Ruto bags Sh350 billion deals in Japan on infrastructure, security

President William Ruto and Ichiro Kashitani during a visit to the Toyota Motomachi factory in Nagoya, Japan. [PCS]

Financial agreements worth Sh350 billion have been signed during President William Ruto's visit to Japan.

These agreements will support projects and programmes in sectors that are aimed at turning around the economic fortunes of the country. 

Projects that will benefit from the deal are Dongo Kundu Infrastructure Ecosystem and the Mombasa Gateway Bridge at Sh260 billion.

President Ruto and Prime Minister Fumio Kishida also agreed that Kenya will issue a Sh40 billion Samurai bond in Japan to finance energy and infrastructure projects.

A Samurai bond is a yen-denominated bond issued in Tokyo by a non-Japanese company. The bond is, however, subject to Japanese regulations.

Kenya also secured Sh30 billion from the Japan Bank for International Cooperation to purchase heavy machinery and mechanised assets.

The Olkaria Geothermal Development Project will get Sh15 billion. Japan will also provide Sh1 billion for the ⁠production of medical oxygen for various hospitals.

Through the United Nations, Kenya will receive Sh320 million in humanitarian aid ⁠for those affected by the recent floods caused by El Nino rains.

President Ruto witnessed the signing of the bilateral agreements on Thursday after holding talks with Prime Minister Kishida of Japan.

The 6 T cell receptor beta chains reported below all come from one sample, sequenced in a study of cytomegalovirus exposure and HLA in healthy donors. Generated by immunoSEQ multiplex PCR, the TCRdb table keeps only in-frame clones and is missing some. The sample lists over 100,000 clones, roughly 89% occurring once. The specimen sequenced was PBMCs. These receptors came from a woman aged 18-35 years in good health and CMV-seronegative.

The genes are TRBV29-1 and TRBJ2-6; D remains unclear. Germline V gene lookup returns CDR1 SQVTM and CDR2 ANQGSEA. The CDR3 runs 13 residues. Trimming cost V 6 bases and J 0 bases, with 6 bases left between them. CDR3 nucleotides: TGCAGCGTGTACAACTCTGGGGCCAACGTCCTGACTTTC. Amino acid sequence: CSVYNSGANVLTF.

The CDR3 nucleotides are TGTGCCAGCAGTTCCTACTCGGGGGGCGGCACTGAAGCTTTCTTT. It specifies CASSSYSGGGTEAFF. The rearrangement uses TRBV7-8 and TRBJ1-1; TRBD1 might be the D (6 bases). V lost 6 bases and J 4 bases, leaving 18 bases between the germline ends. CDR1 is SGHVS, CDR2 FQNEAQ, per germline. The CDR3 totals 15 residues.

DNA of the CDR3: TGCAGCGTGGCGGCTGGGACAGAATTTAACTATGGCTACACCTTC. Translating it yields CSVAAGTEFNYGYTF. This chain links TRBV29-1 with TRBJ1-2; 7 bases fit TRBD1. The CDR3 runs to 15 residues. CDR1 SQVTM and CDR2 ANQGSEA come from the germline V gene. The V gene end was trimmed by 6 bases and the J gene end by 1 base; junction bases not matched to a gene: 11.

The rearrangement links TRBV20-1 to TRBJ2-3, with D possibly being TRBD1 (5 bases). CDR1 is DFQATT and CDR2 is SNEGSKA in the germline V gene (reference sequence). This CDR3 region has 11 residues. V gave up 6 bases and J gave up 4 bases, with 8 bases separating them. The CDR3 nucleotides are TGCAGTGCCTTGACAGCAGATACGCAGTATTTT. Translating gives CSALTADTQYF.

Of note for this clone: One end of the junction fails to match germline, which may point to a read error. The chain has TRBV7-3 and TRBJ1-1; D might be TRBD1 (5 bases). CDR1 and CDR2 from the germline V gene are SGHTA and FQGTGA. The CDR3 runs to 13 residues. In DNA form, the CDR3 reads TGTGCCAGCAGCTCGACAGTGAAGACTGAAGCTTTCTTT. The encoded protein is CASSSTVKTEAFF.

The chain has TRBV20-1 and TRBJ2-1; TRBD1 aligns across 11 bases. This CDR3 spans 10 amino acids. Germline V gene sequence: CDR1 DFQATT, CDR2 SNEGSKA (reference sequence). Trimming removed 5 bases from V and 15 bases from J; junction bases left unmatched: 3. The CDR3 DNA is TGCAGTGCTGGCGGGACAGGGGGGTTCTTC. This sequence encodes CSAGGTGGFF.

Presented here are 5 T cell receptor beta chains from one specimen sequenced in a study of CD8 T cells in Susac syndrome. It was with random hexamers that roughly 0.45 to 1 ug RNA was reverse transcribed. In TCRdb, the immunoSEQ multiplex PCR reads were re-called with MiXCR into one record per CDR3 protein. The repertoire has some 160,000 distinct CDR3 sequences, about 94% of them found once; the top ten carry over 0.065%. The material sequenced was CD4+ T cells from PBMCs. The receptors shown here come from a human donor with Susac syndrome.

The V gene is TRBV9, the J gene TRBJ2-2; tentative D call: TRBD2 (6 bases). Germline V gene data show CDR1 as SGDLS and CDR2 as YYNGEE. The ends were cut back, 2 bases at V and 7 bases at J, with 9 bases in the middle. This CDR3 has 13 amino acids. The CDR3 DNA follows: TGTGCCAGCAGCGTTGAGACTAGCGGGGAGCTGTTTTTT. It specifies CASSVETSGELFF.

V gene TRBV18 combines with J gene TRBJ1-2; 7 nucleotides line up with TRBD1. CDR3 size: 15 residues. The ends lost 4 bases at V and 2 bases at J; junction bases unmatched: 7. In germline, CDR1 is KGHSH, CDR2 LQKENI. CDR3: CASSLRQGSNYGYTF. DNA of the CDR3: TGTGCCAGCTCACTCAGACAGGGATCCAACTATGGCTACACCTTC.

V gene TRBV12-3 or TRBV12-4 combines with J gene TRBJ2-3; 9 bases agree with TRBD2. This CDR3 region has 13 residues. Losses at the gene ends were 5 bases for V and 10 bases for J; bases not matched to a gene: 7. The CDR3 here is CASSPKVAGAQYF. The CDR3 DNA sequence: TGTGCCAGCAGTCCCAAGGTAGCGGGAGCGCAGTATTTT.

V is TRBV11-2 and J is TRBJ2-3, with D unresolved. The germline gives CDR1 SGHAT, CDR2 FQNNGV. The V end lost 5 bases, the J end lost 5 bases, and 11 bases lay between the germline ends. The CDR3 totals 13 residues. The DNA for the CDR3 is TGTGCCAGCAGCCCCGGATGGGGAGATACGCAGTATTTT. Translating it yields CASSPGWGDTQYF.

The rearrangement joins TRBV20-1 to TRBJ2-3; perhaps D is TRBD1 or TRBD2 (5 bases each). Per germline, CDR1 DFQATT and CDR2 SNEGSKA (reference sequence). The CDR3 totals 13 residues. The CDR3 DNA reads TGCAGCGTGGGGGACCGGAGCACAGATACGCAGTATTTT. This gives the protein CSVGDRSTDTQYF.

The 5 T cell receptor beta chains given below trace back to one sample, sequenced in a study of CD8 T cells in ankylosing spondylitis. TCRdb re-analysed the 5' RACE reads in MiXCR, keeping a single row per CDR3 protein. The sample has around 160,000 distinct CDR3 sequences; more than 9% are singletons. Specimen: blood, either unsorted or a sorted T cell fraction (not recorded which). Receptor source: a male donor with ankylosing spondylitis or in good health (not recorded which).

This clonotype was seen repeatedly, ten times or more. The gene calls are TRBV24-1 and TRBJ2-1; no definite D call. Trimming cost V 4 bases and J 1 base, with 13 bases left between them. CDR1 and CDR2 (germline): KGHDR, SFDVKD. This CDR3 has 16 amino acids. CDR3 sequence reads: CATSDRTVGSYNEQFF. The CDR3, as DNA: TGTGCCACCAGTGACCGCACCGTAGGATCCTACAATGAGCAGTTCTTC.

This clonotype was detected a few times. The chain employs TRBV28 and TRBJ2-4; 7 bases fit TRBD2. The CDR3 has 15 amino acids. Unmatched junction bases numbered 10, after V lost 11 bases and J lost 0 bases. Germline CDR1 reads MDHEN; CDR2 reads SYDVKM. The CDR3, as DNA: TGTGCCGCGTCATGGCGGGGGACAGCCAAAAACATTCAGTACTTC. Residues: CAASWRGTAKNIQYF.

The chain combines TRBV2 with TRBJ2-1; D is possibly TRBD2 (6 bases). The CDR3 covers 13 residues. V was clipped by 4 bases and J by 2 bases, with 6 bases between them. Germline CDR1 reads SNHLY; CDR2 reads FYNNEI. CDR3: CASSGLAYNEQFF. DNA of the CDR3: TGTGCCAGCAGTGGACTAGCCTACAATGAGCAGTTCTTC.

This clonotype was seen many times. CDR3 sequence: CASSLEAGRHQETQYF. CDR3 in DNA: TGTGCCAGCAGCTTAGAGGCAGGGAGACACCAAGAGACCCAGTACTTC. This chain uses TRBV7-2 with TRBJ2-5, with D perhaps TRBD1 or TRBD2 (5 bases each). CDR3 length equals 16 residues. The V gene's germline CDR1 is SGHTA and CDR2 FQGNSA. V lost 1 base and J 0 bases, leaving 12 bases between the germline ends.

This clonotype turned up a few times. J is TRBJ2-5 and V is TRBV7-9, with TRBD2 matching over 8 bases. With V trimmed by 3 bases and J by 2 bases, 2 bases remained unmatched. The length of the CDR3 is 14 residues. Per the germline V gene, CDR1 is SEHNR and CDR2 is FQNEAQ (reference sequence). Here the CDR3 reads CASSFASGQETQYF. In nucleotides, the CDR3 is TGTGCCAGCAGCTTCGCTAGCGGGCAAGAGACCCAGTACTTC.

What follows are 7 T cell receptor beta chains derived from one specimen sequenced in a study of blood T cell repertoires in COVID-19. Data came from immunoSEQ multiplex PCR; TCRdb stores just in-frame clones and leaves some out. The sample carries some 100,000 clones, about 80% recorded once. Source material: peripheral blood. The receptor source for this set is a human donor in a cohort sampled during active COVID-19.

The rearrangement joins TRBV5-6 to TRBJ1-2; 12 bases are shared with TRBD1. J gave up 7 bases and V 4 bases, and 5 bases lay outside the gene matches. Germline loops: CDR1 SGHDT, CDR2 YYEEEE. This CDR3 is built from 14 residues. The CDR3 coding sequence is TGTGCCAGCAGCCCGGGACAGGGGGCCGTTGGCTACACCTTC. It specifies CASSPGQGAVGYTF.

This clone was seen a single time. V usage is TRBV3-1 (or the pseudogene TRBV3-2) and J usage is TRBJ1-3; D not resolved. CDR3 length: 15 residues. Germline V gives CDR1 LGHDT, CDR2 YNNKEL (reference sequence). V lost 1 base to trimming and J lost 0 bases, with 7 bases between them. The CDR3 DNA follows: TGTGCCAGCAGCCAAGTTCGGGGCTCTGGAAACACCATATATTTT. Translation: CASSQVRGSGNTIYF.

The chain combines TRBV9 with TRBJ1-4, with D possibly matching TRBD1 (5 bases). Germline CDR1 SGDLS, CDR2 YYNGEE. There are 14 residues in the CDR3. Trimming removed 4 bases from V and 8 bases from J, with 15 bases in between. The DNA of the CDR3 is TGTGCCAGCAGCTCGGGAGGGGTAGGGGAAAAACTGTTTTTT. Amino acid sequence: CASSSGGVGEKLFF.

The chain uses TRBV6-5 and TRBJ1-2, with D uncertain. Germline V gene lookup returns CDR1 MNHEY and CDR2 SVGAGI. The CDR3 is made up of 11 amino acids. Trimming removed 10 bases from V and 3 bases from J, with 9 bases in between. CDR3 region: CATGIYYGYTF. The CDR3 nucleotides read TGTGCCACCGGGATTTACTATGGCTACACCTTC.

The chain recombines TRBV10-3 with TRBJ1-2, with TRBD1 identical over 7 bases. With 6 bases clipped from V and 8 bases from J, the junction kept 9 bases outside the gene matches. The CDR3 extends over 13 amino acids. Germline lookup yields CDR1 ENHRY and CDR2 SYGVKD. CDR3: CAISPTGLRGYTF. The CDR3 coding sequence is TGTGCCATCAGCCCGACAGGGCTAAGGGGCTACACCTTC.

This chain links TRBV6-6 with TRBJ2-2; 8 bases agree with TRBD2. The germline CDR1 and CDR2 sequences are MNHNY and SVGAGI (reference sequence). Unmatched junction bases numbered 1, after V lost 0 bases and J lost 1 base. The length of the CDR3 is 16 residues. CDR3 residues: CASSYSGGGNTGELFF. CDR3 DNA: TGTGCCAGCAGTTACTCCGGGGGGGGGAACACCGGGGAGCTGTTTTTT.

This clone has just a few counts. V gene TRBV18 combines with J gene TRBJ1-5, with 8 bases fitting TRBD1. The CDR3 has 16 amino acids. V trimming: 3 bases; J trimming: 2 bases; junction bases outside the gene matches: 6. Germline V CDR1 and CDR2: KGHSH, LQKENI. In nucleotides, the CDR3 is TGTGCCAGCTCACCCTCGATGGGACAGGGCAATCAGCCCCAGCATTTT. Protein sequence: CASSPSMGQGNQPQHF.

“After a comprehensive engagement with the Prime Minister on the partnership between Kenya and Japan, I am confident that our bilateral relations will remain strong, robust and dynamic,” he said.

Others include a Memorandum of Understanding (MoU) on cooperation in the ICT, health, finance and security sectors.

The head of state said the MoU will include enhancing the capacity of the Kenya Medical Research Institute to build on its pandemic management potential at a cost of Sh3 billion.

To strengthen the partnership between the two countries in defence, an agreement on Defence Cooperation was also signed.

This makes Kenya ⁠the first African country to sign a defence pact with Japan.

“This will enable us to work together in promoting peace and stability in Africa and all maritime trade routes,” Ruto said.

The President acknowledged Japan's support for the completion of Phase II of the Mwea Irrigation Scheme and the National Rice Masterplan.

“This is a mechanism for achieving food security in our country and, indeed, Africa,” he said.

The two leaders also agreed on the modalities of financing national development through frameworks such as government-to-government and Public-Private Partnerships.

“As a consequence, a PPP framework was signed between our two governments. We, therefore, agreed to take deliberate steps to facilitate the private sector to play a leading role in Kenya-Japan economic cooperation programmes and projects,” he said.

The Head of State urged Japan to support reforms of the international financial system that will guarantee developing countries fair and equitable development financing.

“Japan has a strong voice which can support and amplify effectively the disenfranchised voices of developing countries in regard to their peculiar developmental needs in access to affordable financing,” he said.

The President acknowledged Japan’s support for the UN Secretary-General’s budgetary proposal for the modernisation of the United Nations Office in Nairobi.